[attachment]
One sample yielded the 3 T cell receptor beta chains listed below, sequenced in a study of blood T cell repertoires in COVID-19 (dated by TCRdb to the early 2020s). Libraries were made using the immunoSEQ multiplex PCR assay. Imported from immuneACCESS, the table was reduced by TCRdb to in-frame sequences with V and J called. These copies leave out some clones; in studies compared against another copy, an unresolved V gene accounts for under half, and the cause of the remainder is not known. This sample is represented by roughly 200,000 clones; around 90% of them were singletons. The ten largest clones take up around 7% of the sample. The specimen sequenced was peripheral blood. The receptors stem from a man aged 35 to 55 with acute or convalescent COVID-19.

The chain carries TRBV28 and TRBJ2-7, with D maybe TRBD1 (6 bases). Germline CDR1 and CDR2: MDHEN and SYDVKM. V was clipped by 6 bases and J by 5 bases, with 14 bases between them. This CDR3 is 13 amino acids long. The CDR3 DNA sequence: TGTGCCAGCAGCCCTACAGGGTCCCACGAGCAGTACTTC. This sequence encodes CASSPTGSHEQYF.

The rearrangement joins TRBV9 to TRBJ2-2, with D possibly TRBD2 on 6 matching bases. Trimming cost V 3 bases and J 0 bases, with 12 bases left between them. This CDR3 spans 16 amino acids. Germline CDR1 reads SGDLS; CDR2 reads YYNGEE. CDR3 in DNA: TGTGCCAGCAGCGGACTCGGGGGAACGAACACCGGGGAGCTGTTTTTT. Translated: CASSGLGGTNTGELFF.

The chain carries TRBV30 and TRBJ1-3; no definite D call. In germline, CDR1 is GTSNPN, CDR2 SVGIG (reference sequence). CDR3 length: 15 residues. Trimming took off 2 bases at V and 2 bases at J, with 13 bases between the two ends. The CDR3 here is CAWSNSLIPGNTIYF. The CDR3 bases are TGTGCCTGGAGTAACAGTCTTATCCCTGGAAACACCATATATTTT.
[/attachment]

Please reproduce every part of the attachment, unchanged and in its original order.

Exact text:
One sample yielded the 3 T cell receptor beta chains listed below, sequenced in a study of blood T cell repertoires in COVID-19 (dated by TCRdb to the early 2020s). Libraries were made using the immunoSEQ multiplex PCR assay. Imported from immuneACCESS, the table was reduced by TCRdb to in-frame sequences with V and J called. These copies leave out some clones; in studies compared against another copy, an unresolved V gene accounts for under half, and the cause of the remainder is not known. This sample is represented by roughly 200,000 clones; around 90% of them were singletons. The ten largest clones take up around 7% of the sample. The specimen sequenced was peripheral blood. The receptors stem from a man aged 35 to 55 with acute or convalescent COVID-19.

The chain carries TRBV28 and TRBJ2-7, with D maybe TRBD1 (6 bases). Germline CDR1 and CDR2: MDHEN and SYDVKM. V was clipped by 6 bases and J by 5 bases, with 14 bases between them. This CDR3 is 13 amino acids long. The CDR3 DNA sequence: TGTGCCAGCAGCCCTACAGGGTCCCACGAGCAGTACTTC. This sequence encodes CASSPTGSHEQYF.

The rearrangement joins TRBV9 to TRBJ2-2, with D possibly TRBD2 on 6 matching bases. Trimming cost V 3 bases and J 0 bases, with 12 bases left between them. This CDR3 spans 16 amino acids. Germline CDR1 reads SGDLS; CDR2 reads YYNGEE. CDR3 in DNA: TGTGCCAGCAGCGGACTCGGGGGAACGAACACCGGGGAGCTGTTTTTT. Translated: CASSGLGGTNTGELFF.

The chain carries TRBV30 and TRBJ1-3; no definite D call. In germline, CDR1 is GTSNPN, CDR2 SVGIG (reference sequence). CDR3 length: 15 residues. Trimming took off 2 bases at V and 2 bases at J, with 13 bases between the two ends. The CDR3 here is CAWSNSLIPGNTIYF. The CDR3 bases are TGTGCCTGGAGTAACAGTCTTATCCCTGGAAACACCATATATTTT.